Story URL: http://news.medill.northwestern.edu/chicago/news.aspx?id=211636
Story Retrieval Date: 4/17/2014 10:39:37 AM CST
NASA satellite photo
Assessing a moral obligation is one thing, but acting in response to such obligations is quite another.
And even when the moral obligation to curb climate change reinforces practical imperatives, the catalysts for change invoke a range of controversial policies.
“The way forward is actually pretty clear,” says Jeff Sevringhaus, professor of geosciences at the University of California San Diego’s Scripps Institution of Oceanography. “The very first thing I would do is level the playing field: remove the subsidies that we currently have in the United States for fossil fuel energy sources, so that at least solar, wind and fossil are all on the same playing field."
Currently, he says, fossil fuel industries "get huge tax breaks to the amount of billions and billions of dollars, which encourages private industry to go in a particular direction of using fossil fuels."
The Environmental Law Institute conducted a review of fossil fuel and renewable energy subsidies for fiscal years 2002-2008 and found that federal fossil fuel subsidies amounted to approximately $72 billion over the six-year study period. Those funds, the environmental advocacy group notes, come directly out of the pockets of taxpayers.
Subsidies for fossil fuels more than doubled the $29 billion in subsidies afforded to renewables over the same period, according to the institute.
Many scientists and philosophers agree that the key is shifting our focus to alternative energies and developing those forms of energy, thus reducing our reliance on fossil fuels.
After ending the subsidies for the fossil-fuel industry, “just transfer [those resources] over to R & D, so that there’s no net increase to the federal budget,” Sevringhaus suggests.
And many experts think it only makes sense to charge the fossil fuel industry for waste disposal. The industry is the only business sector that is allowed to dump its own waste -- in its case carbon dioxide emissions -- for free, environmental author and co-founder of 350.org Bill McKibben points out in his recent Rolling Stone article, “Global Warming’s Terrifying New Math.” This would be like a restaurant owner deciding she doesn’t want to pay for trash pickup anymore, just throwing it out in the street instead – and not getting fined, McKibben suggests.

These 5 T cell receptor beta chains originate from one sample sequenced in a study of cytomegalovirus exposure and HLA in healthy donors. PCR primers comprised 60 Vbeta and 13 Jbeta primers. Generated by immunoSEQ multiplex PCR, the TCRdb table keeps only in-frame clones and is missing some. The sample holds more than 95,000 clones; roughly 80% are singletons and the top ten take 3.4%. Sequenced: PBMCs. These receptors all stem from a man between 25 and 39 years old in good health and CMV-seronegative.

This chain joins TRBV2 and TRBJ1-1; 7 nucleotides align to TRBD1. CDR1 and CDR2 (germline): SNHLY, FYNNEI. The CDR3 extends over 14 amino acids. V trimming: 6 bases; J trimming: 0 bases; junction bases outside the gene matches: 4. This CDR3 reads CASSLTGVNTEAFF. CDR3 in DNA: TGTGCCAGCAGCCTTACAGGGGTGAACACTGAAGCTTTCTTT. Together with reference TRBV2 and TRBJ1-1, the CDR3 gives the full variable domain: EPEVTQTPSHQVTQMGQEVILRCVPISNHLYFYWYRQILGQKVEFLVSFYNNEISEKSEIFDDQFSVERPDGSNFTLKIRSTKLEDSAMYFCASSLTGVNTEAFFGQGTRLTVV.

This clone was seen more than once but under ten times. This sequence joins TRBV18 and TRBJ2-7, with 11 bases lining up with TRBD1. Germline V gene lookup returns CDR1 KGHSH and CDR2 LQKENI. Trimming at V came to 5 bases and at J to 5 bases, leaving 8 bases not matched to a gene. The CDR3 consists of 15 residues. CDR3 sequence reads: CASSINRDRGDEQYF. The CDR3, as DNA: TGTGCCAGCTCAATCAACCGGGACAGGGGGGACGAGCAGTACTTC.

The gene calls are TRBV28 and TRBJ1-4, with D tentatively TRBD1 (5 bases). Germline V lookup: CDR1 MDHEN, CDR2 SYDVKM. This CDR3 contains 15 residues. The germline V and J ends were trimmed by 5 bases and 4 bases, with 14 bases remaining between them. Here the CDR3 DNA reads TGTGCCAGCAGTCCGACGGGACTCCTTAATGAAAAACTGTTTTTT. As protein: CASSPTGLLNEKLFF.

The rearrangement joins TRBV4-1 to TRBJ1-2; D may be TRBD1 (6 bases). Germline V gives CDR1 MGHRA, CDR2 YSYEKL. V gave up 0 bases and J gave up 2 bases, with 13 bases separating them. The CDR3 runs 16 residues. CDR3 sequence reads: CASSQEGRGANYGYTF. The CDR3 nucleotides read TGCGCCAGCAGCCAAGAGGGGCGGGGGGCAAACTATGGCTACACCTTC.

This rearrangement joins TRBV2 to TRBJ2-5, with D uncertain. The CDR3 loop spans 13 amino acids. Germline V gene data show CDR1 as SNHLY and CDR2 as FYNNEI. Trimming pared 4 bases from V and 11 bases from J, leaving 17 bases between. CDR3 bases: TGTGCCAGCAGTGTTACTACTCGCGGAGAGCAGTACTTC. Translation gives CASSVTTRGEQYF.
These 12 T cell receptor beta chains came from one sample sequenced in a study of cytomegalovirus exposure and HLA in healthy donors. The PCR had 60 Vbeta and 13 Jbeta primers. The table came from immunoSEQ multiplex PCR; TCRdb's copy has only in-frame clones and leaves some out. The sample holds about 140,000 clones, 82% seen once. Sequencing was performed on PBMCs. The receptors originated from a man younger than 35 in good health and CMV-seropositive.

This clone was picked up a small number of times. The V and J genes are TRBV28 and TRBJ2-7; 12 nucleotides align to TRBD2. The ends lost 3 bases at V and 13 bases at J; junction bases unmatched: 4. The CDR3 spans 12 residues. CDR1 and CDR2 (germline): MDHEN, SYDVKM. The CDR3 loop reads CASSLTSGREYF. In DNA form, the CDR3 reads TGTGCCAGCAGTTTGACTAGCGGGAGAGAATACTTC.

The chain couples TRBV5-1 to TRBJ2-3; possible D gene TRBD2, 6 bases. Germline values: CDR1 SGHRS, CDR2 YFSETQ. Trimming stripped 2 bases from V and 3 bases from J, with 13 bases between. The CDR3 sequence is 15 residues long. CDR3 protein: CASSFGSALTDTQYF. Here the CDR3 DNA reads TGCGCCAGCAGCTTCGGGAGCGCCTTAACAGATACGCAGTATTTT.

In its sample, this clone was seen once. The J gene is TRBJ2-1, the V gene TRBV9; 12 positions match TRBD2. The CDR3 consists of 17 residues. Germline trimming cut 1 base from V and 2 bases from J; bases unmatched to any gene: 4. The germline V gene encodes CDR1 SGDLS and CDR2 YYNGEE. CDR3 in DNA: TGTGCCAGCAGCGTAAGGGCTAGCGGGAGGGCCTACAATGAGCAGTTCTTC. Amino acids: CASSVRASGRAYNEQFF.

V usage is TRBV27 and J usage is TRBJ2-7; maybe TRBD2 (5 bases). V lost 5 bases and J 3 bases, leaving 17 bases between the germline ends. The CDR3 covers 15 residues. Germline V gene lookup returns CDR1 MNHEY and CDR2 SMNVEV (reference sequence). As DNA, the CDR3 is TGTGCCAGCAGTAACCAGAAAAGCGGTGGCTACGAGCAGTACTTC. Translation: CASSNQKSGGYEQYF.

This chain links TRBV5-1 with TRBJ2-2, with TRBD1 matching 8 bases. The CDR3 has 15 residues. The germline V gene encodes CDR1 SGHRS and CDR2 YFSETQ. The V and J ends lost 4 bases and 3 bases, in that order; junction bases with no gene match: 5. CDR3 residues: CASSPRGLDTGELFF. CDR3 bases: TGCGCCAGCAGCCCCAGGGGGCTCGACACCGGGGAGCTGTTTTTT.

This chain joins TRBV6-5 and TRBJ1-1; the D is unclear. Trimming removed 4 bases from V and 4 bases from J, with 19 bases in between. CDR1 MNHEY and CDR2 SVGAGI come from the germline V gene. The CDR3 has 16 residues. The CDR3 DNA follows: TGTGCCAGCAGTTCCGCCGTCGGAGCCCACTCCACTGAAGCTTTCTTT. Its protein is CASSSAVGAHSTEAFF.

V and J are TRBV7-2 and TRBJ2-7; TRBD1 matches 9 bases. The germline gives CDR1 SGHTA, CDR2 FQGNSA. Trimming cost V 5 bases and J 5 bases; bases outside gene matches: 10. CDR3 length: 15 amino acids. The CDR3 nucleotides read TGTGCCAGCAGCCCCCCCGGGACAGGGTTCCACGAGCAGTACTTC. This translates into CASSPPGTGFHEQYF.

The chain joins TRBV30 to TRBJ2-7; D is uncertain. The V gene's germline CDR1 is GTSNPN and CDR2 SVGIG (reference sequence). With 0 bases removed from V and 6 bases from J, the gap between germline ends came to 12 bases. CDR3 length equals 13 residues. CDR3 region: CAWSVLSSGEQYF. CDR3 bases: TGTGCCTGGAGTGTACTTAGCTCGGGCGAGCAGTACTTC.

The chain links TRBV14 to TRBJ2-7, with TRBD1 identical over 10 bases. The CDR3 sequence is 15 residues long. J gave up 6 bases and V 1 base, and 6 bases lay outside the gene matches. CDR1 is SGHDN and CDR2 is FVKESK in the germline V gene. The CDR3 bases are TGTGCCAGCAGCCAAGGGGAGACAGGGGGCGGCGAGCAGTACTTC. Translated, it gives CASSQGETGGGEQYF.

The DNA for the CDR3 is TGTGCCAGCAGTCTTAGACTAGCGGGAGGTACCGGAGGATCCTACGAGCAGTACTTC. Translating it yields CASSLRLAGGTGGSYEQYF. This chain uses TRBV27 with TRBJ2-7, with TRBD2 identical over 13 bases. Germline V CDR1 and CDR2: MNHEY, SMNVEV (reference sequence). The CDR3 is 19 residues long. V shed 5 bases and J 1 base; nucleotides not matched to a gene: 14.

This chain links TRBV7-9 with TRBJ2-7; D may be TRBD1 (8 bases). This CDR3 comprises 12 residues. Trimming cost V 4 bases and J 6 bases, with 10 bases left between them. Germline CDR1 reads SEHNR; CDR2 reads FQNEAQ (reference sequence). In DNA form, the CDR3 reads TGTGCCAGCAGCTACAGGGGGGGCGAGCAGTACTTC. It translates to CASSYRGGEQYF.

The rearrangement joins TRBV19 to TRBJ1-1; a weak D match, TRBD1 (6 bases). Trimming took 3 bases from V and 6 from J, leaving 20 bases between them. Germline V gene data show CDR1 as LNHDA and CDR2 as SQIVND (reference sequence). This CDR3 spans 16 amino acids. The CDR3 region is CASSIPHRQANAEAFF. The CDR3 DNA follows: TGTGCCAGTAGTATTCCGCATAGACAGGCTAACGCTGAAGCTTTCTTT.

“I like the idea of a carbon disposal fee assessed at the wellhead or in the coal mine,” Sevringhaus says. “So, whenever you take fossil fuel out of the ground, you pay a tenth of a percent disposal fee. It doesn’t have to be much. It’s not gonna stop the fossil-fuel industry in its tracks or anything, but what it will do is pay for the safe removal of that CO2 from the atmosphere.”
Charging the fossil-fuel industry to pay for such waste, while removing subsidies and tax breaks will, in turn, force them to charge more for their product, industry backers argue.
But more expensive fossil fuels are not necessarily bad, argues Darrel Moellendorf, professor of philosophy at San Diego State University and author of the upcoming book, "Avoiding Dangerous Climate Change: Values and Policy."
“As we increase the price of fossil fuels, we make more attractive the price of wind and geothermal, solar and other forms of energy and we will then spur innovation in these fields,” he said.
Allowing renewables to gain a competitive advantage by slightly raising the price of carbon fuels will send the right market signal to people who want to innovate and invent new types of solar panels and invent new types of clean energy, Sevringhaus notes. “It’s just too hard for solar and wind to compete in the marketplace. Coal is just too cheap.”
But many pragmatists, including scientists, point out that fossil fuels are likely to remain in the mix for a long time, especially with the push for more energy resources supported by a gold rush of new oil and natural gas reserves now accessible in the U.S. They argue that all solutions need to be on the table.